- The Canadian government signed a Memorandum of Understanding (MOU) with the state of California to partner on reducing emissions from cars and trucks.
- Under the agreement, the two governments will collaborate as they set regulations on tailpipe emissions, and work to harmonize clean car standards "where applicable." The two will also share technical information and partner on vehicle technology research.
- Canada had previously aligned with the U.S. on vehicle emissions rules, but said it is re-evaluating that after the Trump administration moved to weaken those standards. California, which can get a waiver to set its own standards, is suing the White House over the rolled back standards.
The Trump administration is expected to finalize its plans this summer to roll back fuel economy standards, freezing them at the 2020 target of 37 miles per gallon rather than the target of 54.5 mpg by 2025 set under President Obama. That is sure to set up a legal showdown with California and the 13 other states that match the state’s standards, and could throw the North American car market into some chaos.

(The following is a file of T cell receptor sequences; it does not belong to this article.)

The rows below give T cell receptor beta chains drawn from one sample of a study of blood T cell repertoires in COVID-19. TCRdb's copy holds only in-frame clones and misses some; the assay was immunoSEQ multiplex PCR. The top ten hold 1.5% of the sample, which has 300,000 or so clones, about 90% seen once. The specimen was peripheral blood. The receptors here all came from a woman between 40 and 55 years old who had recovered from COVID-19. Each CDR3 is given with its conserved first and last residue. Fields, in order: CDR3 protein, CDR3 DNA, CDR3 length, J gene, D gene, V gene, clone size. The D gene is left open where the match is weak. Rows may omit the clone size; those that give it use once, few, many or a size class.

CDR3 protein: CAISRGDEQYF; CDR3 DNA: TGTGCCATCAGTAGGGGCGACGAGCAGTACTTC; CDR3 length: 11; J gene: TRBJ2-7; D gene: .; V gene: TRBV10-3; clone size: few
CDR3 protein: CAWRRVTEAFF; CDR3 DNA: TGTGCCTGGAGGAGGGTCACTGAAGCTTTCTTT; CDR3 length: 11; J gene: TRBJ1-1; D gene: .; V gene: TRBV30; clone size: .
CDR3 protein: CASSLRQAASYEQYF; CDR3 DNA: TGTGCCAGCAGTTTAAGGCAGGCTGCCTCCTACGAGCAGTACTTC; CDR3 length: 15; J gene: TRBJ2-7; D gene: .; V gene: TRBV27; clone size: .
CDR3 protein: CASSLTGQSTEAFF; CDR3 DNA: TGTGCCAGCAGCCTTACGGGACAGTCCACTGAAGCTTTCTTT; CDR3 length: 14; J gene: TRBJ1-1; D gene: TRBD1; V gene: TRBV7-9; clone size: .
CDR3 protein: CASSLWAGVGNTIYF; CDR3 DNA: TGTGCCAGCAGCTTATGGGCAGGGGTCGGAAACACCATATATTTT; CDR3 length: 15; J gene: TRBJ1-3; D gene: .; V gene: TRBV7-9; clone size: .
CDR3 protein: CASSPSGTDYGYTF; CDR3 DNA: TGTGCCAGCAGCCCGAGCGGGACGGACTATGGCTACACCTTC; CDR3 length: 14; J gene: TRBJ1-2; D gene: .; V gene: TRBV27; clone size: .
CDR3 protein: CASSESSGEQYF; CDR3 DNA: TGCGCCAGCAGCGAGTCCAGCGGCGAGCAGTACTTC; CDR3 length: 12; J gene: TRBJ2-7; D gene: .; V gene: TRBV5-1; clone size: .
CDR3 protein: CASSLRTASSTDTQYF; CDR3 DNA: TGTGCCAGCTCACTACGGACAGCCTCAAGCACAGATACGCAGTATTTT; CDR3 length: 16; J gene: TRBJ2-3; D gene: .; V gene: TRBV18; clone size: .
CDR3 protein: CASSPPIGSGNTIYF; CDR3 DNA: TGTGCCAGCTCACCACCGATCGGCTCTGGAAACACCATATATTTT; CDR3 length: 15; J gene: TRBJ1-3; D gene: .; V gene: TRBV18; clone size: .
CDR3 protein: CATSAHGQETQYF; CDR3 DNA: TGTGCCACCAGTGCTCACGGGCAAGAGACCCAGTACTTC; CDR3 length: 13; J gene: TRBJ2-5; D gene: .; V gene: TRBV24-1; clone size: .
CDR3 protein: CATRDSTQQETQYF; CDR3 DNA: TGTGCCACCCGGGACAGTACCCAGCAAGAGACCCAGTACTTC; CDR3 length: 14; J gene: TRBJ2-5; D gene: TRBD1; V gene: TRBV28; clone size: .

Mary Nichols, the chair of the California Air Resources Board, said on a press call with reporters that the prospects of a favorable deal with the White House were "not looking very good at the moment." A drawn-out court fight and the potential to have some states set different standards than the rest of the country is a messy one for automakers, who have urged the administration to keep negotiating with California.
Bringing Canada into the fold, Nichols said, can "only be helpful" as a signal to the industry and other stakeholders about the desire for cleaner cars. As to whether the MOU was meant as a signal to the White House, Nichols said it had been in the works for a long time.
The MOU does not commit Canada to matching California’s standards, although it does signal that Canada is interested in higher standards as part of a climate change plan. The government has also been working on a low-carbon fuel standard that would promote cleaner vehicles, and has passed a $5,000 tax incentive for zero-emission vehicles.
Some local governments have gone even further; earlier this month, British Columbia passed a law requiring that all light duty cars and trucks sold there be emissions-free by 2040.